Barry B. Longyear's "Circus World" (***, on an uncalibrated four-point scale) has the sort of premise that looks promising on paper, but rarely lives up to that promise. This is one of those rare times. The premise is that a circus starship -- City of Baraboo -- crashed on an isolated planet, marooning the survivors. In the centuries that followed, the passengers and their descendents maintained and improved their circus traditions and skills. By the time the planet Momus is rediscovered, it has fortune tellers who can really see the future (or at least the patterns which are forming the future), it has magicians who can really do magic (or, if it's not magic, it'll do until a closer approximation comes along), it has clowns who can leave an invading army rolling in the aisles with laughter (or, if not rolling in the aisles, at least seriously amused).
This is a good thing because, as the book opens, there's an army on the way. Two, in a sense, as the Tenth Quadrant means to occupy Momus and the Ninth Quadrant means to defend it. Ashly Allenby is sent as a special ambassador to persuade the government of Momus to accept NQ defenders before the TQ attackers show up. Unfortunately, Momus hasn't got a government, just a body of circus custom. And even if there were one, it wouldn't be likely to pay much attention to an ambassador who hasn't got a decent act.
The six stories that make up "Circus World" introduce us to this world and, at the same time, introduce the encroaching galaxy to Momus. This encroachment bring opportunity -- if nothing else, the inhabitants will finally have an audience aside from each other -- but only if Momus can survive the initial encounters. It's an enjoyable enough book, with a quirky premise that isn't allowed to degenerate into a running gag. "Circus World" was Longyear's first novel. It's a fixup, in that it consists of stories which previously appeared in magazines, but they were explicitly written to form a six-part novel.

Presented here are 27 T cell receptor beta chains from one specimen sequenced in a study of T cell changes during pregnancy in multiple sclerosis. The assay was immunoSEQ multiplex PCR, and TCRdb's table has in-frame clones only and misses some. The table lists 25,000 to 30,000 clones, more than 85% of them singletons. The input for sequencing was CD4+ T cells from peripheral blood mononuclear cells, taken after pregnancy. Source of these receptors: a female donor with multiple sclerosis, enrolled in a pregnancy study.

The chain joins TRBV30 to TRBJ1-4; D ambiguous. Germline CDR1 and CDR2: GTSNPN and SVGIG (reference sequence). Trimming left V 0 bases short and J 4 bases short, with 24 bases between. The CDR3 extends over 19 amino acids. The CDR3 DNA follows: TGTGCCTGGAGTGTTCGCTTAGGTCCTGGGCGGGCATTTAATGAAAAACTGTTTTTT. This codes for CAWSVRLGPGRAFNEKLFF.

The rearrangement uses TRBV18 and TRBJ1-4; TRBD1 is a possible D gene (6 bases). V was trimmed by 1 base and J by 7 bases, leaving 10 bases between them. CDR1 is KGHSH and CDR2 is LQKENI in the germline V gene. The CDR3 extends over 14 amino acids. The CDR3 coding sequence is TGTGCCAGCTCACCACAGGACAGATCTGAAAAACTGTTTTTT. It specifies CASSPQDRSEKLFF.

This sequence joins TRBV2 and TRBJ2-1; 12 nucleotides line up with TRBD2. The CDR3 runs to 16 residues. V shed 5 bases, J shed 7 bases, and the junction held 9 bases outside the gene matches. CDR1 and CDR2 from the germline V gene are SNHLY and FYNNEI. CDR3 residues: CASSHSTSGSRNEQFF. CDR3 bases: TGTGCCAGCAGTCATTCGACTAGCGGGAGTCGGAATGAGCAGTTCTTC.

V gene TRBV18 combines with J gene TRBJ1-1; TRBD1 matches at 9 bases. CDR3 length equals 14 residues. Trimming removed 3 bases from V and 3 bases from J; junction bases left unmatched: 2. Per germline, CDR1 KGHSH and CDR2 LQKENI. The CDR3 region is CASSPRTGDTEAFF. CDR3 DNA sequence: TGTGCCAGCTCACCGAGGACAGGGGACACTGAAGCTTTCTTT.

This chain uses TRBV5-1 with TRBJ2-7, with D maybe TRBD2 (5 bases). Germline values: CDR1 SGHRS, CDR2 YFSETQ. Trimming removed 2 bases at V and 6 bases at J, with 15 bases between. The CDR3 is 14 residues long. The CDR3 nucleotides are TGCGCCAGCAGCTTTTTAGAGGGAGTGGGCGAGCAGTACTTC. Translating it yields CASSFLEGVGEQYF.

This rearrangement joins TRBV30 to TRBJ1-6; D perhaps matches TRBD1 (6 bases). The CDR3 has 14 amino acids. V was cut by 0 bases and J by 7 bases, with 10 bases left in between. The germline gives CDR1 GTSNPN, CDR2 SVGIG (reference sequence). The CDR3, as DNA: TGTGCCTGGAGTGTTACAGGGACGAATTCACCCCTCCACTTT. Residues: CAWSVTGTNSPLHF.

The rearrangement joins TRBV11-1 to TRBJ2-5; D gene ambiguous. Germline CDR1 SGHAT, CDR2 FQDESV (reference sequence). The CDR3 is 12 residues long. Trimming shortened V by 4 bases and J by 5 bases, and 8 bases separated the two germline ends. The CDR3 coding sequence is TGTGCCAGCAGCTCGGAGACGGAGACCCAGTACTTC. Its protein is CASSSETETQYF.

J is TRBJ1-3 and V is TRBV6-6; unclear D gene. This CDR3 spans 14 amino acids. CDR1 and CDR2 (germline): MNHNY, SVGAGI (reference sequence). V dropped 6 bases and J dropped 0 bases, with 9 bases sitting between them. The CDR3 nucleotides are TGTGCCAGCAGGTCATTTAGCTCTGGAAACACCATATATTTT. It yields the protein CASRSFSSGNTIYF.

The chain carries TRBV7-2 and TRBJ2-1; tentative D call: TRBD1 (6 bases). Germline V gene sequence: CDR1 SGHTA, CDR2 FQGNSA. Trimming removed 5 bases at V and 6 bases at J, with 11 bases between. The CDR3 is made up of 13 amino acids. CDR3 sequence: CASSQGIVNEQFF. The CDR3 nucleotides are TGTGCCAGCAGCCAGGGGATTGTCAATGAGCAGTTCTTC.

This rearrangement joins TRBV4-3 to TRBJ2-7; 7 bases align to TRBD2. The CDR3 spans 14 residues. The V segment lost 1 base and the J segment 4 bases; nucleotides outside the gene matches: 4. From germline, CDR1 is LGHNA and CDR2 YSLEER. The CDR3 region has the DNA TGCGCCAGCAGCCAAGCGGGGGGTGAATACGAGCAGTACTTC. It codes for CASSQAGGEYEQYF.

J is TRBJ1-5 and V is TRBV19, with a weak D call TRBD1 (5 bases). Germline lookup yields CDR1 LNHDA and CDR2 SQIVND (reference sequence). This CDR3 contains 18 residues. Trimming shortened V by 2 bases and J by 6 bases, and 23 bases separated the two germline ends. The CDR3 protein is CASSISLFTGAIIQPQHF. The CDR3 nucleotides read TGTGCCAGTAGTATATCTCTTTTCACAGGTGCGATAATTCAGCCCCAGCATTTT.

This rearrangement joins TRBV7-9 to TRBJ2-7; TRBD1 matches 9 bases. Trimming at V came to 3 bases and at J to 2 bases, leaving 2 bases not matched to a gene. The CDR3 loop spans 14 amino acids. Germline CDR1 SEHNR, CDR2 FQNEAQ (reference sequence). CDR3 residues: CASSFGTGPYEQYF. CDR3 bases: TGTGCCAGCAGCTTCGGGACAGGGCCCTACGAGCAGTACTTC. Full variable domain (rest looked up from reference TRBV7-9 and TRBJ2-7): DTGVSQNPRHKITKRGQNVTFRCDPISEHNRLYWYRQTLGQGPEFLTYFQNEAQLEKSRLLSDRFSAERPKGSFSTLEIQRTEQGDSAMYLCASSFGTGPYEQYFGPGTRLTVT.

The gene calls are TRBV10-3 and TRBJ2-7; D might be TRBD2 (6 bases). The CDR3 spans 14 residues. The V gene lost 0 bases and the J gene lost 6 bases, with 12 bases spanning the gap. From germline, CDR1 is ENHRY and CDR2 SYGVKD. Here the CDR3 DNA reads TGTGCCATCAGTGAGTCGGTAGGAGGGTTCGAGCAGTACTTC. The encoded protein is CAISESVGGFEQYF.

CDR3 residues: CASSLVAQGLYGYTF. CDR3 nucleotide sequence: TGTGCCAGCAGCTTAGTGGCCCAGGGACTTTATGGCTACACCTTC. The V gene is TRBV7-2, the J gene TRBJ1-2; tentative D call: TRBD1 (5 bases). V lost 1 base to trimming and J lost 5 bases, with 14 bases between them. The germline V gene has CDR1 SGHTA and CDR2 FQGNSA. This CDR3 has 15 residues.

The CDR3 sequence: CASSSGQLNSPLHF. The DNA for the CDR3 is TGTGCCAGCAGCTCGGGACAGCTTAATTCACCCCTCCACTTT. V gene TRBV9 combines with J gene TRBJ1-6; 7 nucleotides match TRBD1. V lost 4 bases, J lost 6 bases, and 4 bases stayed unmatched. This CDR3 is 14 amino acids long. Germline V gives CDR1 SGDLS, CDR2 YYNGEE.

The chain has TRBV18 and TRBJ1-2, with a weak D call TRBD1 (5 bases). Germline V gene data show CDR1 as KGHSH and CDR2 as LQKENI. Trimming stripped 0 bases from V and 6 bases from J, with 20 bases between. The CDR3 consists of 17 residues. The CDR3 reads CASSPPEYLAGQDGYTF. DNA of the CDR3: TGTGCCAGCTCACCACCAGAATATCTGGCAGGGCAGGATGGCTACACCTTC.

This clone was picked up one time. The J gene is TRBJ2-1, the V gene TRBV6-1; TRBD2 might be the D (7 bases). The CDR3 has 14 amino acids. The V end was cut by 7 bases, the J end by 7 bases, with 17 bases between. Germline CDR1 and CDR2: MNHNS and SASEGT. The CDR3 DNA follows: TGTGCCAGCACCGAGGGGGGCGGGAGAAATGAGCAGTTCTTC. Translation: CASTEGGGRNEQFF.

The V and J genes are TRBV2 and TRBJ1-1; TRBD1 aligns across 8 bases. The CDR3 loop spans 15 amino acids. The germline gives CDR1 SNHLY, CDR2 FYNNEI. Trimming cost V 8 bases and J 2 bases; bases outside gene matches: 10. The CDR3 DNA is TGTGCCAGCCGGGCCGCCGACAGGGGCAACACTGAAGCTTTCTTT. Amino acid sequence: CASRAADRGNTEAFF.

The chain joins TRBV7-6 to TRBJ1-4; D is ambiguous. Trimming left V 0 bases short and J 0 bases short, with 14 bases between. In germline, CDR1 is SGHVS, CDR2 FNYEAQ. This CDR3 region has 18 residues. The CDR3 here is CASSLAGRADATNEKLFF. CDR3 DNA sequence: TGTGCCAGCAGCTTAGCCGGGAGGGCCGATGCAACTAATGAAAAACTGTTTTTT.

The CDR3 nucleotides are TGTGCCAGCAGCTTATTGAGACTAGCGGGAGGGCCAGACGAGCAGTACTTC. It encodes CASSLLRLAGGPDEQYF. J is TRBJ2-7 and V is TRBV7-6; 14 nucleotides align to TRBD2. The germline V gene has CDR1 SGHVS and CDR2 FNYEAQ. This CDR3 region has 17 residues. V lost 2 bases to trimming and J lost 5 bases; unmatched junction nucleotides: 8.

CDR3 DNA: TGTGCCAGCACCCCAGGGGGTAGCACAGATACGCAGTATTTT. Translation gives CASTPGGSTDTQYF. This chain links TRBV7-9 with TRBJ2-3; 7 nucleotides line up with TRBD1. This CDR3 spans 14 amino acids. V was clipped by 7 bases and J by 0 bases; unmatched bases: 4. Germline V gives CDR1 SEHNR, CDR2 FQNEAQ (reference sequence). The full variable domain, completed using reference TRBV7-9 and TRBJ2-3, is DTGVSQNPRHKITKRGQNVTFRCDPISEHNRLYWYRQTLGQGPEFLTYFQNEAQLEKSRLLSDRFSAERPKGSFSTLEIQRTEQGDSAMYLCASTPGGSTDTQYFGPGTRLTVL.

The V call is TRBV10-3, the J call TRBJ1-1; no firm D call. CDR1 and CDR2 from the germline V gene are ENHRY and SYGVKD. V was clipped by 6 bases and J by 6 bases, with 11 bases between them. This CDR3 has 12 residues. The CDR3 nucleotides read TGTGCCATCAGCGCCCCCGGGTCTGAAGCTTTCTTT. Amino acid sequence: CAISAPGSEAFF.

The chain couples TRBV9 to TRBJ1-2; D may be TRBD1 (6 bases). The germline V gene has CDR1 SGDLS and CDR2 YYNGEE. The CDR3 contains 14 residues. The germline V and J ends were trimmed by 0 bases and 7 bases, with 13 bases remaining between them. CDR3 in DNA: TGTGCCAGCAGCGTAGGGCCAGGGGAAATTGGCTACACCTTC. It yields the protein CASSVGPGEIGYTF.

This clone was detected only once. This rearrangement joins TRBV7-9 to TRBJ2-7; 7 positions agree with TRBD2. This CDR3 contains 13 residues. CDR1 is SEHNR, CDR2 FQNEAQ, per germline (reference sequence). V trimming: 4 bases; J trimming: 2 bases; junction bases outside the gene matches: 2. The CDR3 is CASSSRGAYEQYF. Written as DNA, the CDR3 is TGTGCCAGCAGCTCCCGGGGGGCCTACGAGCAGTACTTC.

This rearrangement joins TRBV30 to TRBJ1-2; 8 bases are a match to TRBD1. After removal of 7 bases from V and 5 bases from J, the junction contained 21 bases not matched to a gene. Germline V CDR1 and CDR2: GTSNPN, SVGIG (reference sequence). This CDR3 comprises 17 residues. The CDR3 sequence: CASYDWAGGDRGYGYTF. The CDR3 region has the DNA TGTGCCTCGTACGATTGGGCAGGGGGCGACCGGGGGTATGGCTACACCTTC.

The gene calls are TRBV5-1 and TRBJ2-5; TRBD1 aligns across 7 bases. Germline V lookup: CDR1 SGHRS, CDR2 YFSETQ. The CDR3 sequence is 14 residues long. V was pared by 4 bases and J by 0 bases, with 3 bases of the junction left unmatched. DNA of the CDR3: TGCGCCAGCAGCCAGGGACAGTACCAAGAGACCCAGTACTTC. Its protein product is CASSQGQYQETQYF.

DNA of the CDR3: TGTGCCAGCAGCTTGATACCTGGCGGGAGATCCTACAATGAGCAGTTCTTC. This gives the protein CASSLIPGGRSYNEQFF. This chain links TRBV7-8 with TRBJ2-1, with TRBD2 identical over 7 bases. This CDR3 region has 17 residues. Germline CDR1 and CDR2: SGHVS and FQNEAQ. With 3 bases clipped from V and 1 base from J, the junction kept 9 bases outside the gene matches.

There are two prequels, not quite as good as "Circus World". "City of Baraboo" (**) tells how the last circus on Earth, O'Hara's Greater Shows, is driven off Earth by bad times, and tours space until the enmity of a competitor leads to the crash on Momus. It's weaker than "Circus World", mostly because the story it has to tell has no center. We read about the trials and tribulations of an interstellar circus, and they're only moderately interesting.
"Elephant Song" (**+), which tells of the first years on Momus, has a very powerful center -- the struggle to keep the circus's small herd of elephants alive. This central metaphor is diluted somewhat by Longyear's efforts to explain how the more unlikely customs and talents in "Circus World" got their start.
I wouldn't read these books in chronological order: If you read and enjoy "Circus World", pick up "Elephant Song" and possibly "City of Baraboo".
Badnews frowned. "I've never seen one before, Great Warts, although I've read of them in the Books. Was that a rube?"
%A Longyear, Barry B.
%T Circus World
%O The stories appeared in Isaac Asimov's SF Magazine in 1978 and 1979
%T City of Baraboo
%D 1980%T Elephant Song
%I The publication dates given are for the Berkley paperbacks
Dani Zweig firstname.lastname@example.org